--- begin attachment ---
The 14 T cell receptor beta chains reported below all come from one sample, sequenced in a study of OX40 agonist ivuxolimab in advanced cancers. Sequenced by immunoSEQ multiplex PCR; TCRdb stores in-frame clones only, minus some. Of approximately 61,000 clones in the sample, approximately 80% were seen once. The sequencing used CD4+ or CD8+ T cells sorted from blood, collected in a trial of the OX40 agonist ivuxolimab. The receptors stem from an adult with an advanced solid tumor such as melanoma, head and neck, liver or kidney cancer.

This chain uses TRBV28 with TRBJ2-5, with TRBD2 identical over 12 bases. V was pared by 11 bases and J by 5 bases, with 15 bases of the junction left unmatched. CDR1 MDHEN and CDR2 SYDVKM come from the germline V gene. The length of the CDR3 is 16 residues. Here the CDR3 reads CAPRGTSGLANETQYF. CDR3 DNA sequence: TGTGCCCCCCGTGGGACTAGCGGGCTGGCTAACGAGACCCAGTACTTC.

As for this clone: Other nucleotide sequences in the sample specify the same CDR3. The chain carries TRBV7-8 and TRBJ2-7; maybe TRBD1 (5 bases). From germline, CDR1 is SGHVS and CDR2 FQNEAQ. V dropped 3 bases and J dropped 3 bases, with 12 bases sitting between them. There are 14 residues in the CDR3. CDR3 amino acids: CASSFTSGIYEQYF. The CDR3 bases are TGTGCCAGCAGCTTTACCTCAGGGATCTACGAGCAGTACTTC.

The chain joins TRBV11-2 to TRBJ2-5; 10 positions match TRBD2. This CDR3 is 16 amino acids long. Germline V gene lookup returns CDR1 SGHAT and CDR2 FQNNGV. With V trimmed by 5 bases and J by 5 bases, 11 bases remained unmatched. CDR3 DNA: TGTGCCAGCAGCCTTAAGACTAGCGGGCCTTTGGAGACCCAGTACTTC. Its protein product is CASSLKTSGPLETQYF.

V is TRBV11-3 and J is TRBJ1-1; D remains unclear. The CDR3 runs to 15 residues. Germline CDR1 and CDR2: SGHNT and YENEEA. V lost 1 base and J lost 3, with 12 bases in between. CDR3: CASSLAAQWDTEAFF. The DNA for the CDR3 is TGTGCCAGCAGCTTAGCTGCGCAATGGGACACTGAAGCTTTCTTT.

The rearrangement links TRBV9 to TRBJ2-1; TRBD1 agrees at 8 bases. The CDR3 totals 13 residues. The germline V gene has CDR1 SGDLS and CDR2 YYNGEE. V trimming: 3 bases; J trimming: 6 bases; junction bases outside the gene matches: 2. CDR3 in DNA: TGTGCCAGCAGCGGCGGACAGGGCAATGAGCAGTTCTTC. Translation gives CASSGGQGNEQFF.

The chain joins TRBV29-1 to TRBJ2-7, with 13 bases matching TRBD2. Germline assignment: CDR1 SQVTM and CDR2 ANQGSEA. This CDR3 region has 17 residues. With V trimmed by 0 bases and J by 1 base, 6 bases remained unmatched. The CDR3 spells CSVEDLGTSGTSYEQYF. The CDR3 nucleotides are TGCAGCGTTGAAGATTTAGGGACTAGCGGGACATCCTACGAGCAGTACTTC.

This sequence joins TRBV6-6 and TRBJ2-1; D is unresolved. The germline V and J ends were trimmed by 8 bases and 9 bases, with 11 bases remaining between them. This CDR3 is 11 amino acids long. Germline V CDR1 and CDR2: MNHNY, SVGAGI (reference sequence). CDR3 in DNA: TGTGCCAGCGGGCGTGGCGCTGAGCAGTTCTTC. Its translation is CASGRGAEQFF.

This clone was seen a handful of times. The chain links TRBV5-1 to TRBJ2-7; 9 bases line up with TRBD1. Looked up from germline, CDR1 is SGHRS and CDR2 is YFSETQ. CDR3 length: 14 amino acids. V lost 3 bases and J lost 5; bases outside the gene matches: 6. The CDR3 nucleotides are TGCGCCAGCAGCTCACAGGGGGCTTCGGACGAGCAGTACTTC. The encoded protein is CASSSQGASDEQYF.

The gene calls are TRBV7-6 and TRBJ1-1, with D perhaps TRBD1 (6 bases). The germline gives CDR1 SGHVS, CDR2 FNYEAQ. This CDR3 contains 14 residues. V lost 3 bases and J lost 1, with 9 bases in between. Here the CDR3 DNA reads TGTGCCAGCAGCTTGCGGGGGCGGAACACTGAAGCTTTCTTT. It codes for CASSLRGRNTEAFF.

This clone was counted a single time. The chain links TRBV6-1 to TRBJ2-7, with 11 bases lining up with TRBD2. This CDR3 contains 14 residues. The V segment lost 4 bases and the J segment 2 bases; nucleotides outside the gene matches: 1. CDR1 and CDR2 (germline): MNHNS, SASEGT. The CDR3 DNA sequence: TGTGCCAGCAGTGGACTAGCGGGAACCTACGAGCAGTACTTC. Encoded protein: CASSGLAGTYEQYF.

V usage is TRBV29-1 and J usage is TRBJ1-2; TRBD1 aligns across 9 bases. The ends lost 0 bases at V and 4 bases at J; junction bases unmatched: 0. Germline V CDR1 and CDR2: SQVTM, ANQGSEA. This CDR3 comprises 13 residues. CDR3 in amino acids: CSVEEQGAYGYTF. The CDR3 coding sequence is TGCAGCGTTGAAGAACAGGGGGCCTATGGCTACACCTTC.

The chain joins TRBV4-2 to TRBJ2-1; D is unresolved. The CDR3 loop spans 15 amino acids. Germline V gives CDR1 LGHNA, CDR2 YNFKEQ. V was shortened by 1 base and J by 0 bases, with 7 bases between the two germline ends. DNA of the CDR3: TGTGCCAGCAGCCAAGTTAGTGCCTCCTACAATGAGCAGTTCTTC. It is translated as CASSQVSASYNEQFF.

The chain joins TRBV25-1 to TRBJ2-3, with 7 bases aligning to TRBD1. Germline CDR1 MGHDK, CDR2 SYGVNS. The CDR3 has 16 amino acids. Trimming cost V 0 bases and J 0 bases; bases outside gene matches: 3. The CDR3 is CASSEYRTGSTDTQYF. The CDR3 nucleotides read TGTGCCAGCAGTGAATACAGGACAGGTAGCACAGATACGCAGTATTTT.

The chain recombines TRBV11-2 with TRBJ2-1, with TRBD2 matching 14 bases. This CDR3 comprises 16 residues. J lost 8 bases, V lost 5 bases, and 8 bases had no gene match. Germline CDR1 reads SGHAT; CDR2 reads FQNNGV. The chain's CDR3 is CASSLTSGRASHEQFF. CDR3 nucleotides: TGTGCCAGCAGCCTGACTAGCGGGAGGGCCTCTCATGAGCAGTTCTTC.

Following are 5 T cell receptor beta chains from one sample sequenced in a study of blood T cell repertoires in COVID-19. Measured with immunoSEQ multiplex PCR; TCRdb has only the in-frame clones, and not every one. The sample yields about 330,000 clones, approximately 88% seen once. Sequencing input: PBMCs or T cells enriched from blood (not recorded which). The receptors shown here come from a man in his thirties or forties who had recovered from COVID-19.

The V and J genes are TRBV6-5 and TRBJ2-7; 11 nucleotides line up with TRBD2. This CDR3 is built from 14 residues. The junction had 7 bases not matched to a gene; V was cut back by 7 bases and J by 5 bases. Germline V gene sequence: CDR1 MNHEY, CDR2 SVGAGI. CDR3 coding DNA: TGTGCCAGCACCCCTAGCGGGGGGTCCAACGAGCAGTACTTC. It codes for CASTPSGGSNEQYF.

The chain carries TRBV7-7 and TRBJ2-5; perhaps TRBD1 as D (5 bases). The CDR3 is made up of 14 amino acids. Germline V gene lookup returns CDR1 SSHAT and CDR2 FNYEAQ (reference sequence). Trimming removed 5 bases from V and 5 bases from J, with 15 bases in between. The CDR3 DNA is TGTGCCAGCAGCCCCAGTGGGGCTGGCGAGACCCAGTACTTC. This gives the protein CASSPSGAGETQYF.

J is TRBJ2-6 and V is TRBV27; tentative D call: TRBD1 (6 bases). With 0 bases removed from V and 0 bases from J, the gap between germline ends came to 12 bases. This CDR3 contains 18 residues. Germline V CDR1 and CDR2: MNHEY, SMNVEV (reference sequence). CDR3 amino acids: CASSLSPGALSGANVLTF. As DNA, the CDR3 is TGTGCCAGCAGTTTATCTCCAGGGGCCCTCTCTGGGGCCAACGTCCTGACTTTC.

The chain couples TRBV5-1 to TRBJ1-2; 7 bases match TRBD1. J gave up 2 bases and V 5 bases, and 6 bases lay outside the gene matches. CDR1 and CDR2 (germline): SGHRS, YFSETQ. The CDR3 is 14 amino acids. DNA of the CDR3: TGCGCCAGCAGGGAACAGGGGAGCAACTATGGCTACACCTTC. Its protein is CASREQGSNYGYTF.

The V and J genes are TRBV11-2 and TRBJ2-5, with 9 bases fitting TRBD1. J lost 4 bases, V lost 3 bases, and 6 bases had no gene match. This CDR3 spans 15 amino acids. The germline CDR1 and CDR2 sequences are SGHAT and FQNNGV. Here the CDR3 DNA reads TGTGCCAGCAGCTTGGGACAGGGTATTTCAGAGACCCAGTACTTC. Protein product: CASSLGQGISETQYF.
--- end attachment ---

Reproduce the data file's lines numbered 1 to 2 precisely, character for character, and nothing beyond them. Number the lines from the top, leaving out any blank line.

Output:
The 14 T cell receptor beta chains reported below all come from one sample, sequenced in a study of OX40 agonist ivuxolimab in advanced cancers. Sequenced by immunoSEQ multiplex PCR; TCRdb stores in-frame clones only, minus some. Of approximately 61,000 clones in the sample, approximately 80% were seen once. The sequencing used CD4+ or CD8+ T cells sorted from blood, collected in a trial of the OX40 agonist ivuxolimab. The receptors stem from an adult with an advanced solid tumor such as melanoma, head and neck, liver or kidney cancer.

This chain uses TRBV28 with TRBJ2-5, with TRBD2 identical over 12 bases. V was pared by 11 bases and J by 5 bases, with 15 bases of the junction left unmatched. CDR1 MDHEN and CDR2 SYDVKM come from the germline V gene. The length of the CDR3 is 16 residues. Here the CDR3 reads CAPRGTSGLANETQYF. CDR3 DNA sequence: TGTGCCCCCCGTGGGACTAGCGGGCTGGCTAACGAGACCCAGTACTTC.